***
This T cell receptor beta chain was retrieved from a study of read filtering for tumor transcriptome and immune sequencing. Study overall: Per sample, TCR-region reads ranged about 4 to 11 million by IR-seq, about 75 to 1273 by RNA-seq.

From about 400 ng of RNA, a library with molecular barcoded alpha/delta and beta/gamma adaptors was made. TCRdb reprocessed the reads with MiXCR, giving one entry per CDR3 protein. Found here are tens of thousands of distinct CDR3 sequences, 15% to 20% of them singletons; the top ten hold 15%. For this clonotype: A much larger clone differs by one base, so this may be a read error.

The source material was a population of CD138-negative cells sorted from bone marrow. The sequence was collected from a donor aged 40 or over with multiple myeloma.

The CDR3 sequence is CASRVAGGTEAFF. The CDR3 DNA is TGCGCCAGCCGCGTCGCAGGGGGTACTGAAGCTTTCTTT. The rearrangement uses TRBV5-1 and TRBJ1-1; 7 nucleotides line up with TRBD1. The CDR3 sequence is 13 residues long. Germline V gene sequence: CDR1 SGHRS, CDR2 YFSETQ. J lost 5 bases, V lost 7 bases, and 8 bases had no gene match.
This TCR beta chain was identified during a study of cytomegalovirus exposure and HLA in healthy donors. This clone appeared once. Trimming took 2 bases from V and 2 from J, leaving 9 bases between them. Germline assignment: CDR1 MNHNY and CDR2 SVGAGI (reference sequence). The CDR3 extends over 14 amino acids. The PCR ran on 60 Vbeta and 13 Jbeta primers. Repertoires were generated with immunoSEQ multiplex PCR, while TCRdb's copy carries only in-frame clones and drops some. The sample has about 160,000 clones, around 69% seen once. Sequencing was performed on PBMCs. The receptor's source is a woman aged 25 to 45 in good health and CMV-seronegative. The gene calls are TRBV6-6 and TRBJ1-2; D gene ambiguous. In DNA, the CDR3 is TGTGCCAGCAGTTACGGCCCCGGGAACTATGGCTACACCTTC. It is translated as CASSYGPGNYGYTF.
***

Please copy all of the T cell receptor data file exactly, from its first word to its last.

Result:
This T cell receptor beta chain was retrieved from a study of read filtering for tumor transcriptome and immune sequencing. Study overall: Per sample, TCR-region reads ranged about 4 to 11 million by IR-seq, about 75 to 1273 by RNA-seq.

From about 400 ng of RNA, a library with molecular barcoded alpha/delta and beta/gamma adaptors was made. TCRdb reprocessed the reads with MiXCR, giving one entry per CDR3 protein. Found here are tens of thousands of distinct CDR3 sequences, 15% to 20% of them singletons; the top ten hold 15%. For this clonotype: A much larger clone differs by one base, so this may be a read error.

The source material was a population of CD138-negative cells sorted from bone marrow. The sequence was collected from a donor aged 40 or over with multiple myeloma.

The CDR3 sequence is CASRVAGGTEAFF. The CDR3 DNA is TGCGCCAGCCGCGTCGCAGGGGGTACTGAAGCTTTCTTT. The rearrangement uses TRBV5-1 and TRBJ1-1; 7 nucleotides line up with TRBD1. The CDR3 sequence is 13 residues long. Germline V gene sequence: CDR1 SGHRS, CDR2 YFSETQ. J lost 5 bases, V lost 7 bases, and 8 bases had no gene match.
This TCR beta chain was identified during a study of cytomegalovirus exposure and HLA in healthy donors. This clone appeared once. Trimming took 2 bases from V and 2 from J, leaving 9 bases between them. Germline assignment: CDR1 MNHNY and CDR2 SVGAGI (reference sequence). The CDR3 extends over 14 amino acids. The PCR ran on 60 Vbeta and 13 Jbeta primers. Repertoires were generated with immunoSEQ multiplex PCR, while TCRdb's copy carries only in-frame clones and drops some. The sample has about 160,000 clones, around 69% seen once. Sequencing was performed on PBMCs. The receptor's source is a woman aged 25 to 45 in good health and CMV-seronegative. The gene calls are TRBV6-6 and TRBJ1-2; D gene ambiguous. In DNA, the CDR3 is TGTGCCAGCAGTTACGGCCCCGGGAACTATGGCTACACCTTC. It is translated as CASSYGPGNYGYTF.